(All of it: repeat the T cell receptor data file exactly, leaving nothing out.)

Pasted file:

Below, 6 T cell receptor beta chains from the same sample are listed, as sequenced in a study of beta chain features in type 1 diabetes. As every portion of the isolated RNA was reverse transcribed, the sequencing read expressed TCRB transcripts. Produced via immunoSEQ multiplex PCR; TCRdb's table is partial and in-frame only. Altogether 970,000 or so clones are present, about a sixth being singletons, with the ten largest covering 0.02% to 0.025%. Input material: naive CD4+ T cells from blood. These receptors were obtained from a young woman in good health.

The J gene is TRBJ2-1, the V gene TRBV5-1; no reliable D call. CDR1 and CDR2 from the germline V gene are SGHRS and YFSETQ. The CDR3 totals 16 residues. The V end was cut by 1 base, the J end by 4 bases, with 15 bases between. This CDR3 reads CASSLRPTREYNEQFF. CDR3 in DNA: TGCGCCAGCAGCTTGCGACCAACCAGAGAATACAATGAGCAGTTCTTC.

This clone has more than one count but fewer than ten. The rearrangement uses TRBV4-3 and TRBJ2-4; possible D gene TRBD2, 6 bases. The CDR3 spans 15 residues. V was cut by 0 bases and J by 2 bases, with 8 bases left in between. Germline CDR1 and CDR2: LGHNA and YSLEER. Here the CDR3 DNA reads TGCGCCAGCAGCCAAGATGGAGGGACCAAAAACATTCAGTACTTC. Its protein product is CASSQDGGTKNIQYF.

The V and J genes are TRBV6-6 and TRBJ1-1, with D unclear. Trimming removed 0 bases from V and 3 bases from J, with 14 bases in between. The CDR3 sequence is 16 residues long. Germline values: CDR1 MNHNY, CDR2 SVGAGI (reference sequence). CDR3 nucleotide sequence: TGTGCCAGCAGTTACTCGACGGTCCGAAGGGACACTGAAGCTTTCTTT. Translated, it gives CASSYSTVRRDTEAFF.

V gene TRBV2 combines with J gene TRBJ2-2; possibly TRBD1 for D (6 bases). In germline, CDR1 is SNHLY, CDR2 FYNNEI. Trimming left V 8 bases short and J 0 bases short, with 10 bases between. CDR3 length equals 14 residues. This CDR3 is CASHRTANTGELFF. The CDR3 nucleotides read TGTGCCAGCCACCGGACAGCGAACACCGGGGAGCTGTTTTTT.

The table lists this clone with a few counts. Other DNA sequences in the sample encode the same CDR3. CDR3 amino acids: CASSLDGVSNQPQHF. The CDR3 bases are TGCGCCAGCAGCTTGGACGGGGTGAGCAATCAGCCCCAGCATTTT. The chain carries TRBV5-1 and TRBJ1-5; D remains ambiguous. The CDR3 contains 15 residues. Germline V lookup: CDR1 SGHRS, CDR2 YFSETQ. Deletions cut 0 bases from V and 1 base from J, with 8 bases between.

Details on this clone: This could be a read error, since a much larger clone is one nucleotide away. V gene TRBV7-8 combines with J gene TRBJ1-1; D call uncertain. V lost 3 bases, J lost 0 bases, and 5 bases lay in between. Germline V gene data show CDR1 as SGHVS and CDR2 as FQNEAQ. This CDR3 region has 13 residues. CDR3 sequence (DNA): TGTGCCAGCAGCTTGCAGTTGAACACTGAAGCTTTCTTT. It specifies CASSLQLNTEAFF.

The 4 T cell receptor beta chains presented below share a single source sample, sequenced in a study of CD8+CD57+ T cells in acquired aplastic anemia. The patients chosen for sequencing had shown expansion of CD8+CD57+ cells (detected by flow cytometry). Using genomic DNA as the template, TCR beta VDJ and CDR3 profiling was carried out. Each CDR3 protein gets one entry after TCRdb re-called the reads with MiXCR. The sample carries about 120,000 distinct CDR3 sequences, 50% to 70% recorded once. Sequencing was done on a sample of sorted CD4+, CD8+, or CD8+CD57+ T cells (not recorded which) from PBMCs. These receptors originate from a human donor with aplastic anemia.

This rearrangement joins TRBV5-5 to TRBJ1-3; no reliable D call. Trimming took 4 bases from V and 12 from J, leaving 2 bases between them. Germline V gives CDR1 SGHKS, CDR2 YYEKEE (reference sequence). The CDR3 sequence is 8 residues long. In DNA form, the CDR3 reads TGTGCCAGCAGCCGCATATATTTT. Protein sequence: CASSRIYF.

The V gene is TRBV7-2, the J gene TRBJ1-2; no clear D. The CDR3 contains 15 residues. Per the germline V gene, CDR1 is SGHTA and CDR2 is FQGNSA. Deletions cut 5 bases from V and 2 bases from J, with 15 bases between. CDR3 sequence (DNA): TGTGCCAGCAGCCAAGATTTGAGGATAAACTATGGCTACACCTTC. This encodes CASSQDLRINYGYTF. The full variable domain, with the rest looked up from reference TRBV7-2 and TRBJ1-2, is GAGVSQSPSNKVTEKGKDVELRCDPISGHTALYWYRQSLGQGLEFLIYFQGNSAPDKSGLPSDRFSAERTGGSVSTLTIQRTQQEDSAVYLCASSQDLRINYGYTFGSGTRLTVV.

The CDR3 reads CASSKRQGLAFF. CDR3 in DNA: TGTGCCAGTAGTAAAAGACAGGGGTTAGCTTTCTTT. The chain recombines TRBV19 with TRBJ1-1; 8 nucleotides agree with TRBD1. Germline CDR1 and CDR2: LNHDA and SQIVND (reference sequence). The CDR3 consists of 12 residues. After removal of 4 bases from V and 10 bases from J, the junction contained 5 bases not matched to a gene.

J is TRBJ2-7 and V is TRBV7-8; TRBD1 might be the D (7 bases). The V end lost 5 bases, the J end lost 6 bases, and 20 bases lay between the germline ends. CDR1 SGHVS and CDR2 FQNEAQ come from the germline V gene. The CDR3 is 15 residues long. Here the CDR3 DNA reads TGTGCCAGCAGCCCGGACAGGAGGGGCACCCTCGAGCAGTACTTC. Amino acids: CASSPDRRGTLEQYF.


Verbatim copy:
Below, 6 T cell receptor beta chains from the same sample are listed, as sequenced in a study of beta chain features in type 1 diabetes. As every portion of the isolated RNA was reverse transcribed, the sequencing read expressed TCRB transcripts. Produced via immunoSEQ multiplex PCR; TCRdb's table is partial and in-frame only. Altogether 970,000 or so clones are present, about a sixth being singletons, with the ten largest covering 0.02% to 0.025%. Input material: naive CD4+ T cells from blood. These receptors were obtained from a young woman in good health.

The J gene is TRBJ2-1, the V gene TRBV5-1; no reliable D call. CDR1 and CDR2 from the germline V gene are SGHRS and YFSETQ. The CDR3 totals 16 residues. The V end was cut by 1 base, the J end by 4 bases, with 15 bases between. This CDR3 reads CASSLRPTREYNEQFF. CDR3 in DNA: TGCGCCAGCAGCTTGCGACCAACCAGAGAATACAATGAGCAGTTCTTC.

This clone has more than one count but fewer than ten. The rearrangement uses TRBV4-3 and TRBJ2-4; possible D gene TRBD2, 6 bases. The CDR3 spans 15 residues. V was cut by 0 bases and J by 2 bases, with 8 bases left in between. Germline CDR1 and CDR2: LGHNA and YSLEER. Here the CDR3 DNA reads TGCGCCAGCAGCCAAGATGGAGGGACCAAAAACATTCAGTACTTC. Its protein product is CASSQDGGTKNIQYF.

The V and J genes are TRBV6-6 and TRBJ1-1, with D unclear. Trimming removed 0 bases from V and 3 bases from J, with 14 bases in between. The CDR3 sequence is 16 residues long. Germline values: CDR1 MNHNY, CDR2 SVGAGI (reference sequence). CDR3 nucleotide sequence: TGTGCCAGCAGTTACTCGACGGTCCGAAGGGACACTGAAGCTTTCTTT. Translated, it gives CASSYSTVRRDTEAFF.

V gene TRBV2 combines with J gene TRBJ2-2; possibly TRBD1 for D (6 bases). In germline, CDR1 is SNHLY, CDR2 FYNNEI. Trimming left V 8 bases short and J 0 bases short, with 10 bases between. CDR3 length equals 14 residues. This CDR3 is CASHRTANTGELFF. The CDR3 nucleotides read TGTGCCAGCCACCGGACAGCGAACACCGGGGAGCTGTTTTTT.

The table lists this clone with a few counts. Other DNA sequences in the sample encode the same CDR3. CDR3 amino acids: CASSLDGVSNQPQHF. The CDR3 bases are TGCGCCAGCAGCTTGGACGGGGTGAGCAATCAGCCCCAGCATTTT. The chain carries TRBV5-1 and TRBJ1-5; D remains ambiguous. The CDR3 contains 15 residues. Germline V lookup: CDR1 SGHRS, CDR2 YFSETQ. Deletions cut 0 bases from V and 1 base from J, with 8 bases between.

Details on this clone: This could be a read error, since a much larger clone is one nucleotide away. V gene TRBV7-8 combines with J gene TRBJ1-1; D call uncertain. V lost 3 bases, J lost 0 bases, and 5 bases lay in between. Germline V gene data show CDR1 as SGHVS and CDR2 as FQNEAQ. This CDR3 region has 13 residues. CDR3 sequence (DNA): TGTGCCAGCAGCTTGCAGTTGAACACTGAAGCTTTCTTT. It specifies CASSLQLNTEAFF.

The 4 T cell receptor beta chains presented below share a single source sample, sequenced in a study of CD8+CD57+ T cells in acquired aplastic anemia. The patients chosen for sequencing had shown expansion of CD8+CD57+ cells (detected by flow cytometry). Using genomic DNA as the template, TCR beta VDJ and CDR3 profiling was carried out. Each CDR3 protein gets one entry after TCRdb re-called the reads with MiXCR. The sample carries about 120,000 distinct CDR3 sequences, 50% to 70% recorded once. Sequencing was done on a sample of sorted CD4+, CD8+, or CD8+CD57+ T cells (not recorded which) from PBMCs. These receptors originate from a human donor with aplastic anemia.

This rearrangement joins TRBV5-5 to TRBJ1-3; no reliable D call. Trimming took 4 bases from V and 12 from J, leaving 2 bases between them. Germline V gives CDR1 SGHKS, CDR2 YYEKEE (reference sequence). The CDR3 sequence is 8 residues long. In DNA form, the CDR3 reads TGTGCCAGCAGCCGCATATATTTT. Protein sequence: CASSRIYF.

The V gene is TRBV7-2, the J gene TRBJ1-2; no clear D. The CDR3 contains 15 residues. Per the germline V gene, CDR1 is SGHTA and CDR2 is FQGNSA. Deletions cut 5 bases from V and 2 bases from J, with 15 bases between. CDR3 sequence (DNA): TGTGCCAGCAGCCAAGATTTGAGGATAAACTATGGCTACACCTTC. This encodes CASSQDLRINYGYTF. The full variable domain, with the rest looked up from reference TRBV7-2 and TRBJ1-2, is GAGVSQSPSNKVTEKGKDVELRCDPISGHTALYWYRQSLGQGLEFLIYFQGNSAPDKSGLPSDRFSAERTGGSVSTLTIQRTQQEDSAVYLCASSQDLRINYGYTFGSGTRLTVV.

The CDR3 reads CASSKRQGLAFF. CDR3 in DNA: TGTGCCAGTAGTAAAAGACAGGGGTTAGCTTTCTTT. The chain recombines TRBV19 with TRBJ1-1; 8 nucleotides agree with TRBD1. Germline CDR1 and CDR2: LNHDA and SQIVND (reference sequence). The CDR3 consists of 12 residues. After removal of 4 bases from V and 10 bases from J, the junction contained 5 bases not matched to a gene.

J is TRBJ2-7 and V is TRBV7-8; TRBD1 might be the D (7 bases). The V end lost 5 bases, the J end lost 6 bases, and 20 bases lay between the germline ends. CDR1 SGHVS and CDR2 FQNEAQ come from the germline V gene. The CDR3 is 15 residues long. Here the CDR3 DNA reads TGTGCCAGCAGCCCGGACAGGAGGGGCACCCTCGAGCAGTACTTC. Amino acids: CASSPDRRGTLEQYF.